Insect habitat campaigns reaching goals

Bees and monarch butterflies depend on disappearing habitat and campaigns to plant more are getting a lot of attention

A 4-H campaign to encourage Canadians to plant bee- and butterfly-friendly flowers has already hit its 2016 goal.

The program, dubbed ‘Proud to Bee a 4-H’er’ has distributed packets of flower seeds that provide pollinator habitat to 120 registered clubs across the country, in partnership with crop protection and life science company Syngenta.

4-H spokesperson Elizabeth Jarvis said since 2014 the campaign has seen more than 100,000 seed packets distributed.

She said the campaign aims to help 4-H club members “… learn about bees and other pollinators by planting and tending pollinator-friendly gardens in their communities.”

Related Articles

dead bees

Habitat and food sources are among the most important factors contributing to healthy bee populations, said Paul Hoekstra, Syngenta Canada’s regulatory and science stewardship manager.

“This initiative provides a fun and meaningful way for young people to help promote pollinator health while learning about the important and essential role of pollinators in agriculture and other ecosystems,” Hoekstra said.

In a report last year on the health of Canada’s pollinator population, the Senate agriculture committee said “bees need help in the form of a more nurturing environment.” One of its recommendations was “for improving the floral diversity of the Canadian landscape to enhance bee nutrition.”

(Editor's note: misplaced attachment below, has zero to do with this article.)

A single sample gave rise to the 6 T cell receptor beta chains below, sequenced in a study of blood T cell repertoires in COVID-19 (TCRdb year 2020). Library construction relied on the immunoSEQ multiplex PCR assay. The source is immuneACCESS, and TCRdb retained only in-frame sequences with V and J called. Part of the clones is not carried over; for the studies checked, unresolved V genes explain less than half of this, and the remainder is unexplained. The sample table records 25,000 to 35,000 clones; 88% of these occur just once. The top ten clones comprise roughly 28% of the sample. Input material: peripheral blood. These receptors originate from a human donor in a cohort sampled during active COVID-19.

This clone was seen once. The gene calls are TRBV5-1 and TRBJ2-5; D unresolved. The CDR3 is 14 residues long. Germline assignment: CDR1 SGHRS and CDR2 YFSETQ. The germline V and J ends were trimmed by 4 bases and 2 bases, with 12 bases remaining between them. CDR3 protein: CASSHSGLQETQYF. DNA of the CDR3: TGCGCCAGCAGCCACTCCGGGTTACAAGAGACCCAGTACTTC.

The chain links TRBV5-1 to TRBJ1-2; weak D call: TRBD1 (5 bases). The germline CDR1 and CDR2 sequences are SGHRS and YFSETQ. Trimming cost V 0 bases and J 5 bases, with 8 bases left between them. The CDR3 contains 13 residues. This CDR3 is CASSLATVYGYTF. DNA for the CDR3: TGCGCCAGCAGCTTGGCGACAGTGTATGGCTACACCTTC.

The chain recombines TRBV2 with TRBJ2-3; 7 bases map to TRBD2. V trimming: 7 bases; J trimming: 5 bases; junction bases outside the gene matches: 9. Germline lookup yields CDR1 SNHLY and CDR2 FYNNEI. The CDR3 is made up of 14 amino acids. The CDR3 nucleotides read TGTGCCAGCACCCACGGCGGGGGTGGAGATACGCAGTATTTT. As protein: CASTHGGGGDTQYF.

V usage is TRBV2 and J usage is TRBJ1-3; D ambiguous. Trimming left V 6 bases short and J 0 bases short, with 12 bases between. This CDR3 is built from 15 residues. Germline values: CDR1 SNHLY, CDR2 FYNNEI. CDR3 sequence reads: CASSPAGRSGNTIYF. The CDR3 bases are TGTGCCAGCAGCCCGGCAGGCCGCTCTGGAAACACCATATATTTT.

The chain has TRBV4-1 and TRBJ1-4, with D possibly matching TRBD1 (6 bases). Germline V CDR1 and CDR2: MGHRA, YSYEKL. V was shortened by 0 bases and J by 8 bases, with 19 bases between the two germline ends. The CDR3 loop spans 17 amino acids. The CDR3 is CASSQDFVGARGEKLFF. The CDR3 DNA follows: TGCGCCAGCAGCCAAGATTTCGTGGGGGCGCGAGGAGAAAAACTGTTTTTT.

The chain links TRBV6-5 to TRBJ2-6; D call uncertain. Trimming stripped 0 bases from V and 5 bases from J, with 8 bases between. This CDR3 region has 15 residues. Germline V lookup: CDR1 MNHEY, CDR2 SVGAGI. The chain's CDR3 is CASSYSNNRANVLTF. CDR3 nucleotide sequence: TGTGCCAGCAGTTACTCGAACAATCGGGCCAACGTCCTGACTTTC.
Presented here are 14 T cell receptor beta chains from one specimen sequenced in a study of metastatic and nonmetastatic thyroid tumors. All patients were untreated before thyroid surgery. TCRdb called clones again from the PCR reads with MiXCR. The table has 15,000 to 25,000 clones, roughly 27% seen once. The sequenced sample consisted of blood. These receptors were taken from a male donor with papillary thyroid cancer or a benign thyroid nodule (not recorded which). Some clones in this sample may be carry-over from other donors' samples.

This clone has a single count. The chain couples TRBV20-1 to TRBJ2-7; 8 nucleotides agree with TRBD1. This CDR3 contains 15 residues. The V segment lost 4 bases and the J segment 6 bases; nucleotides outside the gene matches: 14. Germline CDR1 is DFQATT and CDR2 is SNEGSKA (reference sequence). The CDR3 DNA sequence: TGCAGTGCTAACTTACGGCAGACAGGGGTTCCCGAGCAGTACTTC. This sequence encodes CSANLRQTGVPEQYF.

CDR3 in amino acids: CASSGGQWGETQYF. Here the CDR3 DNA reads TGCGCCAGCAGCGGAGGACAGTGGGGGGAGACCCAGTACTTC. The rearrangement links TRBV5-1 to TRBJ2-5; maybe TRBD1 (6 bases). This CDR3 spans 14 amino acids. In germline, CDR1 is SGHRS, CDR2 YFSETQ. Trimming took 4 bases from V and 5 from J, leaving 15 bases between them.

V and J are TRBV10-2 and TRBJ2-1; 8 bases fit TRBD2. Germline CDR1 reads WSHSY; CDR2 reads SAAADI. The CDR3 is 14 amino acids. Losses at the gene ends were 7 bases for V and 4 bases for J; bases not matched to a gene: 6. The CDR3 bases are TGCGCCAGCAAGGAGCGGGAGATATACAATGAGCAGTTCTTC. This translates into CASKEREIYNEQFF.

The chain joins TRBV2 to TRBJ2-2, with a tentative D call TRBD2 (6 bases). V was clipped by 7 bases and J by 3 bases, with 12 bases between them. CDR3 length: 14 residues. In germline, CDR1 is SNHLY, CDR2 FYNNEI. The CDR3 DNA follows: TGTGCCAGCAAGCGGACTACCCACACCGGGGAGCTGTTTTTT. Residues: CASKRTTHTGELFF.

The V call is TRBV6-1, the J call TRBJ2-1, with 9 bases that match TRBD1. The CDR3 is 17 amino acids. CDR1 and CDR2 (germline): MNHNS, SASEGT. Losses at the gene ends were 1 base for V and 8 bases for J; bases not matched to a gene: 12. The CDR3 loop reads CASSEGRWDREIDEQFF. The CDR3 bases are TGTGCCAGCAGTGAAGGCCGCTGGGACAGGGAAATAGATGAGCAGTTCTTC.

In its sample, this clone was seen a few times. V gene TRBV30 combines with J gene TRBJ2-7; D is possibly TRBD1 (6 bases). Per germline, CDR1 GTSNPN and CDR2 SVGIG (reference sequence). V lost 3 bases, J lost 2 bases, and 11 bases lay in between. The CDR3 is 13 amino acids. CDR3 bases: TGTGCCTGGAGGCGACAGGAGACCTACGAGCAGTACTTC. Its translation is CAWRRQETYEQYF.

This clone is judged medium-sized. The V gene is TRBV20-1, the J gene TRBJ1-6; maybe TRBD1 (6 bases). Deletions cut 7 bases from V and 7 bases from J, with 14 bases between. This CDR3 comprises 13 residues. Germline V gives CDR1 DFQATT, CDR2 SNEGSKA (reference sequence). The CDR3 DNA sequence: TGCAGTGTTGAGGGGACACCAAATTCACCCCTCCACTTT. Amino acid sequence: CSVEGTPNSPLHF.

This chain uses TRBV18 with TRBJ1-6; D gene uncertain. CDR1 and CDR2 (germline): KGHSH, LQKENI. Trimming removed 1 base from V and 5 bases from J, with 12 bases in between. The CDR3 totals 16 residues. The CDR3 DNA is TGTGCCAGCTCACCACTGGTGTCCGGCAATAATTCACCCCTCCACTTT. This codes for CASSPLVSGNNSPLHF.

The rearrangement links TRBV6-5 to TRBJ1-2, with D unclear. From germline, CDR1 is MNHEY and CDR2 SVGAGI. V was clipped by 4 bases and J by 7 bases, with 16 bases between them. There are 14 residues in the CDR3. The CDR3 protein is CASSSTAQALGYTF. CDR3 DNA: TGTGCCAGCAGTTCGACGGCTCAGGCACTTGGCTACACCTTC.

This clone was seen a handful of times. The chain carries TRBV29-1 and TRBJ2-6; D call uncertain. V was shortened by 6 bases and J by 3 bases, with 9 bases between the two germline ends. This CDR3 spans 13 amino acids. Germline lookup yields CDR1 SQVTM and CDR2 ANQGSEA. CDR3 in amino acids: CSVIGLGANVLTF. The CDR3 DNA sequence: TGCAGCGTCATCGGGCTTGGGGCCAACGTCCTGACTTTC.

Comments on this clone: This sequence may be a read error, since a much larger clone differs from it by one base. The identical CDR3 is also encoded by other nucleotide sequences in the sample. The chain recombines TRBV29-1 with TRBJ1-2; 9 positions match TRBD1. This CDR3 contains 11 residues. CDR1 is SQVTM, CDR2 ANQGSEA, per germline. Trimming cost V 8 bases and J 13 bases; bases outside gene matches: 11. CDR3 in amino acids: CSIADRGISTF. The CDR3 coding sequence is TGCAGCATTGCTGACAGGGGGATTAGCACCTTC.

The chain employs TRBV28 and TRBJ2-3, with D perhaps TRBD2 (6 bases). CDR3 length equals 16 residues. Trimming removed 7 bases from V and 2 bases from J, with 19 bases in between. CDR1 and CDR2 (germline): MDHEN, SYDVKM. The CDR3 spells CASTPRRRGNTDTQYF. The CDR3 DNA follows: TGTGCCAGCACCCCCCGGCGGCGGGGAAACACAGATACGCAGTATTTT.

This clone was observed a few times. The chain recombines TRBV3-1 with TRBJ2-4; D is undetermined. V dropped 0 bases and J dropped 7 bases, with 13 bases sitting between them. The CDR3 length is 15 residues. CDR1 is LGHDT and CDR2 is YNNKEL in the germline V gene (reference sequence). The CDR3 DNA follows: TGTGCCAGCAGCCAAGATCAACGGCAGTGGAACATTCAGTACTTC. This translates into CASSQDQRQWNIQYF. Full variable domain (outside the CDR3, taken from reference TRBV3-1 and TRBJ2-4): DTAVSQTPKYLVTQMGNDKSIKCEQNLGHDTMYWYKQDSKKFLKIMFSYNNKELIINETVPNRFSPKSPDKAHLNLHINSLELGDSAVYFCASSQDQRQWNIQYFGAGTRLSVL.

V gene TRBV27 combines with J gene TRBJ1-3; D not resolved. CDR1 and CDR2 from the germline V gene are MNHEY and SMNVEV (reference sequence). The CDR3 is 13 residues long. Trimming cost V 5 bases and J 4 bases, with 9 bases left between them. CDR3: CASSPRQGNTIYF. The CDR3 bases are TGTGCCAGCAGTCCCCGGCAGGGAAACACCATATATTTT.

The report asked the government to respond to its nine recommendations, which also included an end to conditional pesticides registrations and closer monitoring of the health of bee populations.

The Harper government didn’t get around to responding before the federal election. The committee asked the new government for some answers and they’re due in late June, said committee spokesperson Kevin Pittman. The government has already said conditional registrations will be phased out.

The Senate report noted that pollinators “play an important role in the environment, food and seed production, and honey production in Canada.

“They provide an important ecosystem service in the reproduction of plants. About one-third of the human diet comes directly or indirectly from insect-pollinated plants. The commercial value of bees to crop pollination in Canada is estimated at over $2 billion annually,” the report reads.

In a parallel campaign, the David Suzuki Foundation is offering packages of milkweed seeds to help the struggling monarch butterfly population. It wants Canadians to plant milkweed in their yards, parks and schoolyards this spring with its third annual campaign, said spokesperson Jode Roberts.

“Monarch butterflies had a good winter, but they remain perilously close to extinction,” Roberts said. “Planting milkweed and other pollinator-friendly plants is the best way citizens across the country can help bring them back.”

While the number of monarch butterflies overwintering in Mexico was 3.5 times higher this winter than last, populations have declined by more than 80 per cent during the past two decades. Underscoring the perils facing monarchs, a single snowstorm in early March killed up to 11 million monarchs before they left for their multi-generational journey back to Canada. A new study estimates the population has up to a 57 per cent chance of falling to quasi-extinction levels over the next 20 years.

“Milkweed is the only plant that monarch butterflies lay their eggs on and is the primary source of food for monarch caterpillars,” said Roberts. “Scientists have identified milkweed planting as the most important action people can take to help support threatened monarch populations.”

Jarvis said the 4-H clubs could plant the flower seeds in community gardens, give them away or sell them for fundraisers. This year, participating 4-H’ers will also have the chance to submit a short video describing why they are #ProudtoBeea4Her. The winners will be chosen through public voting in late-summer 2016.

About the author



Stories from our other publications